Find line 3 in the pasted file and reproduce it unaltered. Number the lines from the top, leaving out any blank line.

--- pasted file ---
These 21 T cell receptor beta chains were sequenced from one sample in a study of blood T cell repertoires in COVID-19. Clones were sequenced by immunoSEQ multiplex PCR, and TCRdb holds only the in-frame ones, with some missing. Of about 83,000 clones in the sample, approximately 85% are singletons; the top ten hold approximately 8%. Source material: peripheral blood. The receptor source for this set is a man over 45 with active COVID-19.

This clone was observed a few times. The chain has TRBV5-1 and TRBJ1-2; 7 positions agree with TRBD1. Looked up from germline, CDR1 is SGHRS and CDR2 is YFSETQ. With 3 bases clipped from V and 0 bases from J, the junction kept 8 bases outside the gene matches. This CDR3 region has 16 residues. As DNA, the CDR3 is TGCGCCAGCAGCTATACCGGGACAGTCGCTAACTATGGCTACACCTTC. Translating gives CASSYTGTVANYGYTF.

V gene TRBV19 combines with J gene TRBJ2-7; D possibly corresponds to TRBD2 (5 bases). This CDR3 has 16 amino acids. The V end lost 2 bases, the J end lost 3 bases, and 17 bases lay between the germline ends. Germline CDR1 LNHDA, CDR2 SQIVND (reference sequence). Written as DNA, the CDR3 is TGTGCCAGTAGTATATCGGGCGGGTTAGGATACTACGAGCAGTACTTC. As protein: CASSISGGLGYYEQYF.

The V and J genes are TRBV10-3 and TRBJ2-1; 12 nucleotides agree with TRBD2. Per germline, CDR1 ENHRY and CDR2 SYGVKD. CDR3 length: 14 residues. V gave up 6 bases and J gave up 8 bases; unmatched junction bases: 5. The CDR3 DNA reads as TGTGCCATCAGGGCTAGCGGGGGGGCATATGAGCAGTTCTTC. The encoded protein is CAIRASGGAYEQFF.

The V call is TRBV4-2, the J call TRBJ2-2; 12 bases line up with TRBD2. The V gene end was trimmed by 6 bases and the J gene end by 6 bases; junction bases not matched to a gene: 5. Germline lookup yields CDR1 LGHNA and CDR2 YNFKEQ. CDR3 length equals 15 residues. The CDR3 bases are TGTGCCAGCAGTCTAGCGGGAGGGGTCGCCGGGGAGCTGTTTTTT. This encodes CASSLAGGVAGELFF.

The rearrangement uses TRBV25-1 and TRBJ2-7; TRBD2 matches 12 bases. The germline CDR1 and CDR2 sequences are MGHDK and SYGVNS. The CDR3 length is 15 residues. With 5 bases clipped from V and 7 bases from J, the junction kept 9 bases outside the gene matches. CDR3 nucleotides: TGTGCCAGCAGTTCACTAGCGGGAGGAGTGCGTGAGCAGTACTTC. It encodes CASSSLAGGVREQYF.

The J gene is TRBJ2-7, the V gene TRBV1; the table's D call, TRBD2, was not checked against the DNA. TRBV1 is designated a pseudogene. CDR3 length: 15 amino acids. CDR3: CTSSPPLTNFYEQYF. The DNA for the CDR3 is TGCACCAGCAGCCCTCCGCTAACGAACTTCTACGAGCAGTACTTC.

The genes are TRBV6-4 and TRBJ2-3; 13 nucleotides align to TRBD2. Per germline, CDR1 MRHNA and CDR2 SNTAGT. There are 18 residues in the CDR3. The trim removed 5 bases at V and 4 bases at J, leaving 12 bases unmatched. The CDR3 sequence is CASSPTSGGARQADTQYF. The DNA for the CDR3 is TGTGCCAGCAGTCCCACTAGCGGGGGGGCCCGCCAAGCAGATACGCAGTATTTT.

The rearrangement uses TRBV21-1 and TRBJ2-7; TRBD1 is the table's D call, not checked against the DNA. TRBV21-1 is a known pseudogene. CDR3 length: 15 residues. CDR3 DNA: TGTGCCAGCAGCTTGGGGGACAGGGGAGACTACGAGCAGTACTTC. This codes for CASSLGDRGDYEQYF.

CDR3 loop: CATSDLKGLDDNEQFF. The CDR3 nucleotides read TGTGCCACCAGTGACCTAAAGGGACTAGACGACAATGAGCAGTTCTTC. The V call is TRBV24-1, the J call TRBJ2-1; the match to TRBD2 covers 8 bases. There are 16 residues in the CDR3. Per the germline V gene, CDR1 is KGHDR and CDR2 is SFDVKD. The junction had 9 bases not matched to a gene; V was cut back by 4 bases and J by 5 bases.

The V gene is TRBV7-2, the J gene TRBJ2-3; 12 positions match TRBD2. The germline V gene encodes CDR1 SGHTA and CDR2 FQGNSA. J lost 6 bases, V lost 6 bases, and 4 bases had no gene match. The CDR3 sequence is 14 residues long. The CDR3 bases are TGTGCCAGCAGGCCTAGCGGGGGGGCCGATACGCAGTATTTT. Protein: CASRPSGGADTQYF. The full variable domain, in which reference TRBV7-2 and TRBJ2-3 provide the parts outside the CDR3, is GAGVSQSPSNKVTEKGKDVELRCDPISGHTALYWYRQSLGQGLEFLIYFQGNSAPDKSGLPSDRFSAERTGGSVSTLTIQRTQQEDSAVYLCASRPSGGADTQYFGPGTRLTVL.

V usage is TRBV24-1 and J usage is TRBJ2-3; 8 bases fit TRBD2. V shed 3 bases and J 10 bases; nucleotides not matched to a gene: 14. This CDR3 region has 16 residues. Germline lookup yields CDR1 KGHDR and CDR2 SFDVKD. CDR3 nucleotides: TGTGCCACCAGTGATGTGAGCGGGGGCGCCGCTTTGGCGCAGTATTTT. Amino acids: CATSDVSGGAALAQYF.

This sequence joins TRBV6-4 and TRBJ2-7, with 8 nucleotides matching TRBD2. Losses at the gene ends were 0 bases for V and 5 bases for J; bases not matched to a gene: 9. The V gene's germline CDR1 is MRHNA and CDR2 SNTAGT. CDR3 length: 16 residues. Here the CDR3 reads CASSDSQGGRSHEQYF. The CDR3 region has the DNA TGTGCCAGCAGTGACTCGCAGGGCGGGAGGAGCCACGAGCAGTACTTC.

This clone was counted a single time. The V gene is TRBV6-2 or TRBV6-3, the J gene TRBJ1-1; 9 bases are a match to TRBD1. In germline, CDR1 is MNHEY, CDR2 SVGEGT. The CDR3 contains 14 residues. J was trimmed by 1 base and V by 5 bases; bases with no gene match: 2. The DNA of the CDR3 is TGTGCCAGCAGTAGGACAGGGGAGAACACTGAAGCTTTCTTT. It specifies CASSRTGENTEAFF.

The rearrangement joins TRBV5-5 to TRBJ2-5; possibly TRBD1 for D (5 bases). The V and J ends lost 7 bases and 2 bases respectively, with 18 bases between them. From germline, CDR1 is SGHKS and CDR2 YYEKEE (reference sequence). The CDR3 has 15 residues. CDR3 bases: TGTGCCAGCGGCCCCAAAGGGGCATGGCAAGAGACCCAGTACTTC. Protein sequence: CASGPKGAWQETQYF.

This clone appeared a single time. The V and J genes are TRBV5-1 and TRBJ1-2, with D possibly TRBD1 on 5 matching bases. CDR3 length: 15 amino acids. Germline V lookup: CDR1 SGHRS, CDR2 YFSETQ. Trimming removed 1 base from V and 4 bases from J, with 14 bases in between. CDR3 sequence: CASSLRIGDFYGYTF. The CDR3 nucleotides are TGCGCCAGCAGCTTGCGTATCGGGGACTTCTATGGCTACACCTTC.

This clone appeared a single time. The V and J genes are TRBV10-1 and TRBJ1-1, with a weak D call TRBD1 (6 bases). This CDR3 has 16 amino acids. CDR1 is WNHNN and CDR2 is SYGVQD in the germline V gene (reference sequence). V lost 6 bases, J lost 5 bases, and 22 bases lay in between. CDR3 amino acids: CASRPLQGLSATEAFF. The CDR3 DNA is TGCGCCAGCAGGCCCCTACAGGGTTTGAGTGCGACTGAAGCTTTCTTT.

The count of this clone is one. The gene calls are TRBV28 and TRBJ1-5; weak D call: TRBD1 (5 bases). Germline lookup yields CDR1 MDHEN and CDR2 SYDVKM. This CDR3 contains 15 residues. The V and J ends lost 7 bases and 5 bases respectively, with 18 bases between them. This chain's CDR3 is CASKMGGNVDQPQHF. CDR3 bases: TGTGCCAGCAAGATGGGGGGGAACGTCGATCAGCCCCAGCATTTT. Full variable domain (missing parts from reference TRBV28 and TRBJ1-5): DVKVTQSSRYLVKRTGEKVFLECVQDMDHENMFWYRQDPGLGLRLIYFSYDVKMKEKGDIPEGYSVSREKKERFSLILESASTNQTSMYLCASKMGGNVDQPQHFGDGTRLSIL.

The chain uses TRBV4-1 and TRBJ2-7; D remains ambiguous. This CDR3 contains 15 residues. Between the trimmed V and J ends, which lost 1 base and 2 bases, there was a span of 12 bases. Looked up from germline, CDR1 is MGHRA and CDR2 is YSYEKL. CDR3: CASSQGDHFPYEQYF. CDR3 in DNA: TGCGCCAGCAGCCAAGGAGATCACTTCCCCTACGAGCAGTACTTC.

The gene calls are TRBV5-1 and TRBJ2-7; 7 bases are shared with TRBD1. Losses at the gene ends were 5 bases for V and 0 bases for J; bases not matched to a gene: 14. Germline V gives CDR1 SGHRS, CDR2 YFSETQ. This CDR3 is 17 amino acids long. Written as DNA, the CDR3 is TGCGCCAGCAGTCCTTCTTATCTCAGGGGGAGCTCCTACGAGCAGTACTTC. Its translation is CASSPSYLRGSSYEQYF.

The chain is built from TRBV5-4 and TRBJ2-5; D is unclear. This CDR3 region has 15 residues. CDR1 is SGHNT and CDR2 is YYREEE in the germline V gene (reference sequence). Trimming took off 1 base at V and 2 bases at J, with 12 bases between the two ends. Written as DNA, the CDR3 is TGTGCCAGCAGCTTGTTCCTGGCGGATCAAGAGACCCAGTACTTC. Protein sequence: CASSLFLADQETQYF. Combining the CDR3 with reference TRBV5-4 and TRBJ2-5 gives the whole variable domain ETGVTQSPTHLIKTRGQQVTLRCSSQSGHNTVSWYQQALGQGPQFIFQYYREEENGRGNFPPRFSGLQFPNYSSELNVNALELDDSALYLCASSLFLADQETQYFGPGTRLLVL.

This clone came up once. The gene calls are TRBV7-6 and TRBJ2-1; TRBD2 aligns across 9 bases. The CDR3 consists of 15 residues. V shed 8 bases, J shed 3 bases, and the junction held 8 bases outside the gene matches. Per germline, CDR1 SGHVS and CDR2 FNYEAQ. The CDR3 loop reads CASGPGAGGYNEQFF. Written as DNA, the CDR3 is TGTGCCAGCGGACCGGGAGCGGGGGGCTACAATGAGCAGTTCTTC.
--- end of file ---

V gene TRBV19 combines with J gene TRBJ2-7; D possibly corresponds to TRBD2 (5 bases). This CDR3 has 16 amino acids. The V end lost 2 bases, the J end lost 3 bases, and 17 bases lay between the germline ends. Germline CDR1 LNHDA, CDR2 SQIVND (reference sequence). Written as DNA, the CDR3 is TGTGCCAGTAGTATATCGGGCGGGTTAGGATACTACGAGCAGTACTTC. As protein: CASSISGGLGYYEQYF.